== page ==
Given the growing importance of scientific misconceptions and misinformation, relying on outdated theories about science learning, and not alerting teachers to well-established knowledge about misconceptions in science, is not the best way to create a scientifically literate population. The NGSS should include some information about how students learn science and when they are likely to trip up.

Discussion and Next Steps

Students might study science for twelve years in high quality programs carefully aligned with the NGSS, graduate high school, and not have been asked to do any of the following things:

  • Examine their own scientific misconceptions, such as that summer is caused by the earth being closer to the sun;
  • Investigate a dubious scientific claim, or distinguish reliable sources of scientific information from unreliable sources;
  • Learn the name or function of any scientific or professional institution;
  • Write about a book or a movie focused on science, or summarize a newspaper article or scientific journal article about science or engineering;
  • Synthesize information about an unfamiliar science topic, like the safety of vaccines or of vaping, and report on or write about what they learned;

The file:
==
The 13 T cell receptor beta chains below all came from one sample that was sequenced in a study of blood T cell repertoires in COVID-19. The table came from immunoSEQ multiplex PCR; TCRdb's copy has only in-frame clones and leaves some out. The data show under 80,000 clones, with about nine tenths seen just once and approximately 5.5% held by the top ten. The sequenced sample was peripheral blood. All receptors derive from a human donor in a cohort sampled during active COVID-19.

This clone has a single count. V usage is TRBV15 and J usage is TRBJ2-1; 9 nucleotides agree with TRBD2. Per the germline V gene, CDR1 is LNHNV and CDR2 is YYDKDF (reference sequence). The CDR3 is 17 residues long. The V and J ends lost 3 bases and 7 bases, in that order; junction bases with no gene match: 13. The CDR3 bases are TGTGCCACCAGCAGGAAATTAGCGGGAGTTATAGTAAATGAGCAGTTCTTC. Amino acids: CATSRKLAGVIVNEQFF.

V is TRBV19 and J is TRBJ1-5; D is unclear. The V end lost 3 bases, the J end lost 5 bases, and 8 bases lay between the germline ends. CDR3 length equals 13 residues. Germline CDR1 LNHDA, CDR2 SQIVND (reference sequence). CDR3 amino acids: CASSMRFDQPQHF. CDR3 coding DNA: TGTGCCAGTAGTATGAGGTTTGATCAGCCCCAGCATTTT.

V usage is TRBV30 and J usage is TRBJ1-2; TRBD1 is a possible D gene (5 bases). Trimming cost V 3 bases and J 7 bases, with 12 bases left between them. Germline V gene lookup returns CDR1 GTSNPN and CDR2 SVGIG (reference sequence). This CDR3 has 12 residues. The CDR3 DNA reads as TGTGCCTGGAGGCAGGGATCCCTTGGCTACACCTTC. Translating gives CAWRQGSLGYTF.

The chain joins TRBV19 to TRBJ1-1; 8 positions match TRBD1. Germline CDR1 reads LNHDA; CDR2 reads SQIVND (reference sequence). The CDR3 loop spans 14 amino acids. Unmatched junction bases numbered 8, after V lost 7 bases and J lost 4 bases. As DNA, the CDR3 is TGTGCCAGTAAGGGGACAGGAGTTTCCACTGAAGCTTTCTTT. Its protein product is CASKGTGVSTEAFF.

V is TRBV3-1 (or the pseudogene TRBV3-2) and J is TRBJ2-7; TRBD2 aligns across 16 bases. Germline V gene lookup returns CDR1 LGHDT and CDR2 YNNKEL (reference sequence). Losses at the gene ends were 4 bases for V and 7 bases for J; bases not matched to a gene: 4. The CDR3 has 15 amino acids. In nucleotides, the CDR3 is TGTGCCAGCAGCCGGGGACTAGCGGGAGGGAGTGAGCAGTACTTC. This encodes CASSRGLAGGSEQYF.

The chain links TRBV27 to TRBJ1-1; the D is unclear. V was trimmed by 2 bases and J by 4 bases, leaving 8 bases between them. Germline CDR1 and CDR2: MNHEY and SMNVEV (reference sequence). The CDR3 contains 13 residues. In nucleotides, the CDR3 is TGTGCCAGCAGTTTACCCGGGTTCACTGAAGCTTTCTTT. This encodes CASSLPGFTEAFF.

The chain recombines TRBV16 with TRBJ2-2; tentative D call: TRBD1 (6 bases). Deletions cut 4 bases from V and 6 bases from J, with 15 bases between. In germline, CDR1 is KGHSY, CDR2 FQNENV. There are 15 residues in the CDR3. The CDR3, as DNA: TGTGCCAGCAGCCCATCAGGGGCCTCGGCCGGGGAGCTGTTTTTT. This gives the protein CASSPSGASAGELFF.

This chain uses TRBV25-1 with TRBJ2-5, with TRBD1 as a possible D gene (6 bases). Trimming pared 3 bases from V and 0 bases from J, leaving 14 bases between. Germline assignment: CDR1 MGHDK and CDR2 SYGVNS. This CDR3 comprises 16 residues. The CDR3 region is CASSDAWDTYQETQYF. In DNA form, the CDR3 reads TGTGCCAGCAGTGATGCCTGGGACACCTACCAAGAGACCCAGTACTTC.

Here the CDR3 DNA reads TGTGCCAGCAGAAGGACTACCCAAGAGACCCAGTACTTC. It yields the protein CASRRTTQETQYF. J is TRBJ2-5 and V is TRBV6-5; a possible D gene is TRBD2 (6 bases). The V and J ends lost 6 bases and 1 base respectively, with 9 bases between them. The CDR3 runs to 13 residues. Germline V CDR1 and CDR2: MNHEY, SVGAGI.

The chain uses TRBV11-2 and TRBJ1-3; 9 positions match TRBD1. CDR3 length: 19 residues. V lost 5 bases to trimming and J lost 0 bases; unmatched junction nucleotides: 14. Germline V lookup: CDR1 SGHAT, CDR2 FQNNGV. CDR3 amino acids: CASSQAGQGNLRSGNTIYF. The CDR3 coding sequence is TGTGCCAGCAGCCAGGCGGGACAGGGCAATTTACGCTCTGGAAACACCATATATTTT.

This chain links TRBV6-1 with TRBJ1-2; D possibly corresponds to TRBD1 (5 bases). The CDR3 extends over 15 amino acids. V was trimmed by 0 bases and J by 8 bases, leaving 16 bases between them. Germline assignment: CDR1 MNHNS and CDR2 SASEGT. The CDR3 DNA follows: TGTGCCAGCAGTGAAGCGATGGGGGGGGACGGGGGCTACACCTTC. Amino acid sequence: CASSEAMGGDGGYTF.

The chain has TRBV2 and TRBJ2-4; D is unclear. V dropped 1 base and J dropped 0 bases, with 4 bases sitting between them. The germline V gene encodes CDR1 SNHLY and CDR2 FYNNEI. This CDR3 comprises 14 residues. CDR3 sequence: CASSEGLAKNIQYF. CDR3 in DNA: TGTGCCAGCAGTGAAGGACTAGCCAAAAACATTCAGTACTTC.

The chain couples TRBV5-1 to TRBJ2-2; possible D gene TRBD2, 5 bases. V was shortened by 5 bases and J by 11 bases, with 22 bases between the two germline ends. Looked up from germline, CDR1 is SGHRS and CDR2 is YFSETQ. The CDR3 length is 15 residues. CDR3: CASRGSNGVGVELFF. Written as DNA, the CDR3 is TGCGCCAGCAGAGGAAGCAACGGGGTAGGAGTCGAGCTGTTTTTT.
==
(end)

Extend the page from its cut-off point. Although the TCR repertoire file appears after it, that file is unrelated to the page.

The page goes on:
• Study immunity, immunizations, or vaccines;
  • Learn how science is used in making public policy, and by whom;
  • Learn about the capabilities and under-representation of women and minorities in STEM fields;
  • Learn almost anything about the history of science, not even the name of an important scientist;
  • Learn important aspects of the nature of science, such as the value of replication, or that distinguished scientists are sometimes wrong (and science will later correct such errors), or that cutting-edge science typically requires the expertise of many specialties.

Eliminating so much potentially rich material from the curriculum reflects an extremely narrow vision of what students ought to know about science. To become scientifically literate adults, students need a broader view of science. In light of these concerns, it is time begin considering how to revise the NGSS to make the standards better, both for those students whose careers will involve science or engineering and for the larger number of students whose careers will not involve science or engineering.